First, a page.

The Roon Ready option worked fine, absolutely no issues whatsoever. The artist and track that was playing appeared in the web interface as well as the LCD front display panel on the DAC50x. That said the display is quite small and unreadable unless you are fairly close. Lastly, within the Roon Audio settings, Roon indicated that the DAC50x had not yet been certified. By the time you read this that will likely no longer be the case.

Conclusion

I’ll “cut to the chase”. I really like this DAC. I’ve always loved my Bricasti Design M1 DAC because of its tonality and level of fine detail. The DAC502 has equally beautiful tonality and even more detail and transparency. It does lean to the analytical side – it’ll tell you everything but it does so in a natural non-hyped manner that you really cannot fault. The DAC502 also has superb punch and dynamics – it’ll unfailingly swing from the softest passage to the loudest passage in a blink, with zero background noise and zero strain. Kick drums, floor toms and bass guitar have that real “you are there” factor. Vocals are vivid yet natural and full. In short, the DAC502 is unfailingly musical. And to think that the DAC50x is not even Weiss’ reference level DAC! xcellent!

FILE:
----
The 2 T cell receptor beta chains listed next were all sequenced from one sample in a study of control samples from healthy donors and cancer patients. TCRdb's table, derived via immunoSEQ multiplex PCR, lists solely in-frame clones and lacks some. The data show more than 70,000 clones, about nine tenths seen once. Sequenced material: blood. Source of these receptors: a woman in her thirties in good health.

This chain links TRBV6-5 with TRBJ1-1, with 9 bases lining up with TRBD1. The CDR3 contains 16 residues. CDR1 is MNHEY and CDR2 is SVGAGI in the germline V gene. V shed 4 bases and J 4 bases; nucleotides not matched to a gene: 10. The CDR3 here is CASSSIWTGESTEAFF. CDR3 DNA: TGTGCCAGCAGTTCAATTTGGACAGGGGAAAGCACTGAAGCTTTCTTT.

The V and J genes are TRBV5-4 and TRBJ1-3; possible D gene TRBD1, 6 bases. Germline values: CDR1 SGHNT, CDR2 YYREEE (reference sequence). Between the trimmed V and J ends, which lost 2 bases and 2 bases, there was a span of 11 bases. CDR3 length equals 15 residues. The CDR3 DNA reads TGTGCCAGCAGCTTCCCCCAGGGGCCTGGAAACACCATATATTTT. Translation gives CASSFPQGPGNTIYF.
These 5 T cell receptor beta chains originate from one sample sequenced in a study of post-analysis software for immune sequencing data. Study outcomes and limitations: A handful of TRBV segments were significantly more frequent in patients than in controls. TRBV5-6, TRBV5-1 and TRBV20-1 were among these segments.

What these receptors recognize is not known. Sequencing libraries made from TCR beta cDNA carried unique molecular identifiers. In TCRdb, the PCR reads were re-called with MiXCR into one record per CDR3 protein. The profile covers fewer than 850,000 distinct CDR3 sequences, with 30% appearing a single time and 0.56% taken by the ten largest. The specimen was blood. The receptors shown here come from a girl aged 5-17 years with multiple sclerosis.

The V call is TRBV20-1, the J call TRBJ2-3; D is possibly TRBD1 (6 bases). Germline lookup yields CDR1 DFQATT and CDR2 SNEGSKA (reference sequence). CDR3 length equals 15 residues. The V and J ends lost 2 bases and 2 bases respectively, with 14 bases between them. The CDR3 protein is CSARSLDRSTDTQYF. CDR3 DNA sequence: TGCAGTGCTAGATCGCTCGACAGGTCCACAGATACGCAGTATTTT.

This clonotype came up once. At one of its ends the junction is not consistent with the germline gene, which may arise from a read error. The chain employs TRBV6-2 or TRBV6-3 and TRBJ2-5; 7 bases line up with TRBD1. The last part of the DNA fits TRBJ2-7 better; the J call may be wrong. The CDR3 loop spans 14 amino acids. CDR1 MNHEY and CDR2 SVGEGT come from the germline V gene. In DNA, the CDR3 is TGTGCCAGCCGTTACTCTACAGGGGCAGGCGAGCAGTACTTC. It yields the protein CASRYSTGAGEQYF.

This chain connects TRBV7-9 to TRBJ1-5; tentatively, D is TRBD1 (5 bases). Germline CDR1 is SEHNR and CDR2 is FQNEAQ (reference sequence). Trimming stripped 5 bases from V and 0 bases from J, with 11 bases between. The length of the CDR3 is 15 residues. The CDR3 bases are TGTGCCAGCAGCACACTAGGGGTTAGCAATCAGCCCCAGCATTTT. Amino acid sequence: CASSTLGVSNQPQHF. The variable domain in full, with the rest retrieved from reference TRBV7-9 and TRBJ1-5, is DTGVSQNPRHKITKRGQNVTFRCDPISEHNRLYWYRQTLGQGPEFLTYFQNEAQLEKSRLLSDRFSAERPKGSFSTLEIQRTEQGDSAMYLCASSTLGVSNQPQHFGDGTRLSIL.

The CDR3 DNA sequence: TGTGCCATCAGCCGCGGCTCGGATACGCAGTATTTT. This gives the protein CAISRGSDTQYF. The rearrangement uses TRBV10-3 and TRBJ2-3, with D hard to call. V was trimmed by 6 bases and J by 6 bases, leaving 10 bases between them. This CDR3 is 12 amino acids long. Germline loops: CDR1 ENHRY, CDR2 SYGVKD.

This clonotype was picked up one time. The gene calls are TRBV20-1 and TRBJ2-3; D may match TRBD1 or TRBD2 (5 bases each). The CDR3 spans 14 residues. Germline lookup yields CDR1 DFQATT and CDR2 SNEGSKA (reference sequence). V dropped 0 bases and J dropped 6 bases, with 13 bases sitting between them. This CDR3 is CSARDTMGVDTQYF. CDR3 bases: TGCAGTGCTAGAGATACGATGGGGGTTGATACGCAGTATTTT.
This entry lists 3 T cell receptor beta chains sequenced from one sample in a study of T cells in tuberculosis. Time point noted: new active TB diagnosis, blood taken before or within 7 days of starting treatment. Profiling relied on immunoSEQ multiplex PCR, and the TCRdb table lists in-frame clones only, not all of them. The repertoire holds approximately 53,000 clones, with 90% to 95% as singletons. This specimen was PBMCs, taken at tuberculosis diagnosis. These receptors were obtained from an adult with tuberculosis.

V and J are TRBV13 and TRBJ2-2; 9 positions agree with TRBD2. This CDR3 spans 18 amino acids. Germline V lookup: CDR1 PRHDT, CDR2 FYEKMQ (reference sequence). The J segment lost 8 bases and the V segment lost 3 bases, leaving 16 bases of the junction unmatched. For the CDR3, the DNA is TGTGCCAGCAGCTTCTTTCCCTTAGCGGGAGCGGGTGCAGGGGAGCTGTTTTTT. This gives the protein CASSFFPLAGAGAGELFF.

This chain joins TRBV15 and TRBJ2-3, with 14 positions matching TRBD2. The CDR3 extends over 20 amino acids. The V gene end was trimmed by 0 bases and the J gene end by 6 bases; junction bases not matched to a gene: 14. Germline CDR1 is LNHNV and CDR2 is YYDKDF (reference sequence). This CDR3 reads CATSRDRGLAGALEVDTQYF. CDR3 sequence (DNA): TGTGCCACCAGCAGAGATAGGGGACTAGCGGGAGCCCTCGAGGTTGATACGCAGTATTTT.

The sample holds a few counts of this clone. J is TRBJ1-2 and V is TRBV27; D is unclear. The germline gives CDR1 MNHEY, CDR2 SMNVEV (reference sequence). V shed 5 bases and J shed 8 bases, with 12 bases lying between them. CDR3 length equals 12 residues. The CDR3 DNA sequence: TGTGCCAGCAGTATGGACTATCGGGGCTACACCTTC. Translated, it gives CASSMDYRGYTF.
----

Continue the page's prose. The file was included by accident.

… Tom Waters

Associated Equipment

  • Speakers — PMC MB2 SE speakers with ANTICABLES Level 5 Signature jumper wires
  • Amplifier — Mark Levinson 33H monoblocks
  • Preamplifier — Trinnov Audio Amethyst
  • Sources — Gryphon Mikado Signature CD Player, Mac Mini (running Roon Core), Bricasti Design M1 DAC
  • Processor — Trinnov Audio Amethyst
  • Cables — ZenSati #1 and #2 interconnects and speaker cables, sILENzIO S/PDIF, Nordost Tyr 2 AES-EBU, AudioQuest Vodka Ethernet cables, Nordost Tyr 2 power cords, Synergistic Research Hologram A and D power cords, ANTICABLES Level 3 Reference power cord, Nordost Purple Flare (Figure 8) power cords (for Mac Mini and router).
  • Audio Rack — Schroeders and Schroeders, Symposium Ultra custom-made amplifier stands
  • Miscellaneous — Nordost Quantum QX4 line purifier, Nordost Quantum QV2 AC line harmonizers, Nordost Quantum QK1 AC Enhancer, Nordost Quantum QB8 power distribution, dedicated 20 amp power lines, Stillpoints Ultra 5 isolation footers, Stillpoints Ultra SS footers, Symposium Rollerblock Jr isolation footers, Symposium shelves, Vicoustics bass traps and diffusers, RealTraps bass traps.

Weiss Engineering DAC502 Digital-to-Analogue Converter
Price: DAC502 AU$13,700, DAC501 AU$12,000
Warranty: Two Years

Australian Distributor: Sound Gallery
+61 3 9578 8658
www.soundgallery.com.au

Weiss Engineering Ltd.
Florastrasse 42
8610 Uster
Switzerland
P +41 44 940 20 06
www.weiss.ch